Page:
The table below summarizes the key physical specs of the two cameras alongside a broader set of comparators. In case you want to display and compare another camera duo, just click on the right or left arrow next to the camera that you would like to inspect. Alternatively, you can also use the CAM-parator to select your camera combination among a larger number of options.

Camera Body Specifications
  Camera
Model
Camera
Width
Camera
Height
Camera
Depth
Camera
Weight
Battery
Life
(CIPA)
Weather
Sealing
(yes/no)
Camera
Launch
(announced)
Launch
Price
(USD)
Street
Price
(USD)
Used
Price
(USD)
Camera
Model
 
Nikon D1X» 6.2 in 6.0 in 3.3 in 38.8 oz 1200 Y Feb 2001 5,999- i Nikon D1X
 
Sony A6500« 4.7 in 2.6 in 2.1 in 16.0 oz 350 Y Oct 2016 1,399- i Sony A6500
 
Nikon D4« » 6.3 in 6.2 in 3.6 in 47.3 oz 2600 Y Jan 2012 5,999- i Nikon D4
 
Nikon D300S« » 5.8 in 4.5 in 3.2 in 33.1 oz 950 Y Jul 2009 1,799- i Nikon D300S
 
Nikon D300« » 5.8 in 4.5 in 2.9 in 32.6 oz 1000 Y Aug 2007 1,799- i Nikon D300
 
Nikon D2Xs« » 6.2 in 5.9 in 3.4 in 44.2 oz 3800 Y Jun 2006 4,699- i Nikon D2Xs
 
Nikon D200« » 5.8 in 4.4 in 2.9 in 32.5 oz 400 Y Nov 2005 1,699- i Nikon D200
 
Nikon D2X« » 6.2 in 5.9 in 3.4 in 44.2 oz 3800 Y Sep 2004 4,999- i Nikon D2X
 
Nikon D2H« » 6.2 in 5.9 in 3.4 in 37.7 oz 2900 Y Jul 2003 3,499- i Nikon D2H
 
Nikon D100« » 5.7 in 4.6 in 3.2 in 27.5 oz 370 n Feb 2002 1,999- i Nikon D100
 
Nikon D1H« » 6.2 in 6.0 in 3.3 in 38.8 oz 1200 Y Feb 2001 4,499- i Nikon D1H
 
Nikon D1« » 6.2 in 6.0 in 3.3 in 38.8 oz .. Y Jun 1999 5,499- i Nikon D1
 
Panasonic GX8« » 5.2 in 3.1 in 2.5 in 17.2 oz 330 Y Jul 2015 1,199- i Panasonic GX8
 
Sony A6600« » 4.7 in 2.6 in 2.7 in 17.7 oz 810 Y Aug 2019 1,399 i i Sony A6600
 
Sony A6300« » 4.7 in 2.6 in 1.9 in 14.3 oz 400 Y Feb 2016 999- i Sony A6300
 
Sony A77« » 5.6 in 4.1 in 3.2 in 25.8 oz 470 Y Aug 2011 1,399- i Sony A77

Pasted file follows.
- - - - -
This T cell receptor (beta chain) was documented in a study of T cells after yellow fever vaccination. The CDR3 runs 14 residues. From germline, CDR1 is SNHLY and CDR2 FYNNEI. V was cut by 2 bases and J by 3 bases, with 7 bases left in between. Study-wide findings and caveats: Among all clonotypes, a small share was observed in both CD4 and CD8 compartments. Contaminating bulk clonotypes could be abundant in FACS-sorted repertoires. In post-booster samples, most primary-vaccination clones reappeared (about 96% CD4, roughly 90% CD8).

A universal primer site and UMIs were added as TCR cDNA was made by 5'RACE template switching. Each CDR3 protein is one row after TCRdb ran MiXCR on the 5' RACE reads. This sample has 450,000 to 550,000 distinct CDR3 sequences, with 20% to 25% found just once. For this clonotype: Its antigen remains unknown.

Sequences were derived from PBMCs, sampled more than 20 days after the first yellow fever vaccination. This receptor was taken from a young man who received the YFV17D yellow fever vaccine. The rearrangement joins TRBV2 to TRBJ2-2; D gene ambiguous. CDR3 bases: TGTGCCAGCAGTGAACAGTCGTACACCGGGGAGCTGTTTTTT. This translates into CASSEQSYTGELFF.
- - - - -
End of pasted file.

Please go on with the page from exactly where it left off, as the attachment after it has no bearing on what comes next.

Sony NEX-7« » 4.7 in 2.6 in 1.7 in 14.1 oz 430 n Aug 2011 1,349- i Sony NEX-7
Note: Measurements and pricing do not include easily detachable parts, such as interchangeable lenses or optional viewfinders.

Any camera decision will obviously take relative prices into account. The listed launch prices provide an indication of the market segment that the manufacturer of the cameras have been targeting. The A6500 was launched at a markedly lower price (by 77 percent) than the D1X, which puts it into a different market segment. Usually, retail prices stay at first close to the launch price, but after several months, discounts become available. Later in the product cycle and, in particular, when the replacement model is about to appear, further discounting and stock clearance sales often push the camera price considerably down. Then, after the new model is out, very good deals can frequently be found on the pre-owned market.

 

Sensor comparison

The size of the sensor inside a digital camera is one of the key determinants of image quality. A large sensor will generally have larger individual pixels that offer better low-light sensitivity, provide wider dynamic range, and have richer color-depth than smaller pixels in a sensor of the same technological generation. Further, a large sensor camera will give the photographer additional creative options when using shallow depth-of-field to isolate a subject from its background. On the downside, larger sensors are more costly to manufacture and tend to lead to bigger and heavier cameras and lenses.

Both cameras under consideration feature an APS-C sensor, but their sensors differ slightly in size. The sensor area in the A6500 is 1 percent smaller. They nevertheless have the same format factor of 1.5. Both cameras have a native aspect ratio (sensor width to sensor height) of 3:2.

Nikon D1X and Sony A6500 sensor measures